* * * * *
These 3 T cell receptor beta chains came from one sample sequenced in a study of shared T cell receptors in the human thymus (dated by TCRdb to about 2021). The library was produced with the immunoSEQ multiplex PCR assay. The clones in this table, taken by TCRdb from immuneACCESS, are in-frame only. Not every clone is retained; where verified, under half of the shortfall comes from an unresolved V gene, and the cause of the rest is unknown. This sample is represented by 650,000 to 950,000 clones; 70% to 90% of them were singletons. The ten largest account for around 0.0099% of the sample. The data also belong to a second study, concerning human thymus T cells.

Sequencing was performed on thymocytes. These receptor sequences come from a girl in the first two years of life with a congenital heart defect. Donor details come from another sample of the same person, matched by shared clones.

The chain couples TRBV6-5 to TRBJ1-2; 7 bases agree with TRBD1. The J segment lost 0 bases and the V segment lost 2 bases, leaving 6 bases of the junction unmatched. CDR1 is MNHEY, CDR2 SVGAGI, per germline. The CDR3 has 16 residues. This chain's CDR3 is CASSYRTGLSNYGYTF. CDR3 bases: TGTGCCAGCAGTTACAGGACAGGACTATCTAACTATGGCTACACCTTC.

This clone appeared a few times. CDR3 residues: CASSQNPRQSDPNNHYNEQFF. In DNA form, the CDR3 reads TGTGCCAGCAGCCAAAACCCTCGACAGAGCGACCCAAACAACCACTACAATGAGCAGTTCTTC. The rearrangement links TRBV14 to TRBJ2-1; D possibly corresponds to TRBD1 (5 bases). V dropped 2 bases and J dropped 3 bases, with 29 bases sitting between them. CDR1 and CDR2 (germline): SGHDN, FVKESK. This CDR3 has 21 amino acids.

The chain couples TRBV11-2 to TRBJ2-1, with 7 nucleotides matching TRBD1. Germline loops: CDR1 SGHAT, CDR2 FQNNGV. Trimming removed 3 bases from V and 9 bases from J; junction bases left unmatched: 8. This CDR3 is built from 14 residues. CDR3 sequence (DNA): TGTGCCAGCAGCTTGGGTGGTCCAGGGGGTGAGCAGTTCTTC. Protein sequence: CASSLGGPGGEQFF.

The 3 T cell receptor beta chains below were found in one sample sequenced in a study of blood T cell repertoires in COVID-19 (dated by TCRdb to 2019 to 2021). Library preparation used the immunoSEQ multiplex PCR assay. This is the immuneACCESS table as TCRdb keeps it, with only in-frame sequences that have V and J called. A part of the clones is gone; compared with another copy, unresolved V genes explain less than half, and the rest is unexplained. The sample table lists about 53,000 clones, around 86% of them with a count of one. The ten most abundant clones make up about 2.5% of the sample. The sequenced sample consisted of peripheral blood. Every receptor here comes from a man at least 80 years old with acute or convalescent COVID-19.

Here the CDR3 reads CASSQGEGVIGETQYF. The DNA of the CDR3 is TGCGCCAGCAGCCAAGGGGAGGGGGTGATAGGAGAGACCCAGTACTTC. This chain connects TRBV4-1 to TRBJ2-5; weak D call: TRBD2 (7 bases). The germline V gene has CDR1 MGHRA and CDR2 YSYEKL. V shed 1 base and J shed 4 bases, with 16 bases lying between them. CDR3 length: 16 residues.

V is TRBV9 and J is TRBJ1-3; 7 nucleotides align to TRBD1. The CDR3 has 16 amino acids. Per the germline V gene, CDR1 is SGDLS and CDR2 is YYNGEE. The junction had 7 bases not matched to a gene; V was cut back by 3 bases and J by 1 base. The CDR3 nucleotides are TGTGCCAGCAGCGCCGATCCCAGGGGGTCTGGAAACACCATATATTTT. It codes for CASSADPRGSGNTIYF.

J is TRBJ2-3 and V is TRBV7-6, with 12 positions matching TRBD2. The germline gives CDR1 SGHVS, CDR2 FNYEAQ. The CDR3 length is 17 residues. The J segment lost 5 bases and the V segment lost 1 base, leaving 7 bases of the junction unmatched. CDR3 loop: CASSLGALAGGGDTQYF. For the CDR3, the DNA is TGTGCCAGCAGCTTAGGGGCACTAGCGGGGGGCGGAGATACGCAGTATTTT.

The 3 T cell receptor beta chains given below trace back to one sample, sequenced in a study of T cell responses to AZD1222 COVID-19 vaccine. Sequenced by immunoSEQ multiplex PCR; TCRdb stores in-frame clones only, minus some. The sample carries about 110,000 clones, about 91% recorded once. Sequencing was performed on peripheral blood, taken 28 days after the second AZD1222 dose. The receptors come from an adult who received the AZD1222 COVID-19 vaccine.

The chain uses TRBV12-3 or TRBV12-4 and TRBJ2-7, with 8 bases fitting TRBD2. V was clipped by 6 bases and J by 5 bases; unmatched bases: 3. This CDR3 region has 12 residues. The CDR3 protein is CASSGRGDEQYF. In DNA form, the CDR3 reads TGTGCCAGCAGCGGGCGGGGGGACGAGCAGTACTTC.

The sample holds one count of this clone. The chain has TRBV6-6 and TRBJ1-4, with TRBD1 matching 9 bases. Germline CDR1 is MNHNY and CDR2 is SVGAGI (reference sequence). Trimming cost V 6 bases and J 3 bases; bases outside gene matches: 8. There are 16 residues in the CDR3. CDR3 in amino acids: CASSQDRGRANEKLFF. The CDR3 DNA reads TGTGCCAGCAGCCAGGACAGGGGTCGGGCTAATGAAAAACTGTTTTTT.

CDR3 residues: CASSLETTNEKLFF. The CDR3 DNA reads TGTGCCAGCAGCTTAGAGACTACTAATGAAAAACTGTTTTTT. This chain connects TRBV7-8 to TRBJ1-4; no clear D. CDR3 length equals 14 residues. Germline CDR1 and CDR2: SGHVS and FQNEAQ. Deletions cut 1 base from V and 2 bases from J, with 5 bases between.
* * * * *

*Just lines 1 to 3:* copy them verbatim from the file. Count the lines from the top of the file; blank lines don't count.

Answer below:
These 3 T cell receptor beta chains came from one sample sequenced in a study of shared T cell receptors in the human thymus (dated by TCRdb to about 2021). The library was produced with the immunoSEQ multiplex PCR assay. The clones in this table, taken by TCRdb from immuneACCESS, are in-frame only. Not every clone is retained; where verified, under half of the shortfall comes from an unresolved V gene, and the cause of the rest is unknown. This sample is represented by 650,000 to 950,000 clones; 70% to 90% of them were singletons. The ten largest account for around 0.0099% of the sample. The data also belong to a second study, concerning human thymus T cells.

Sequencing was performed on thymocytes. These receptor sequences come from a girl in the first two years of life with a congenital heart defect. Donor details come from another sample of the same person, matched by shared clones.

The chain couples TRBV6-5 to TRBJ1-2; 7 bases agree with TRBD1. The J segment lost 0 bases and the V segment lost 2 bases, leaving 6 bases of the junction unmatched. CDR1 is MNHEY, CDR2 SVGAGI, per germline. The CDR3 has 16 residues. This chain's CDR3 is CASSYRTGLSNYGYTF. CDR3 bases: TGTGCCAGCAGTTACAGGACAGGACTATCTAACTATGGCTACACCTTC.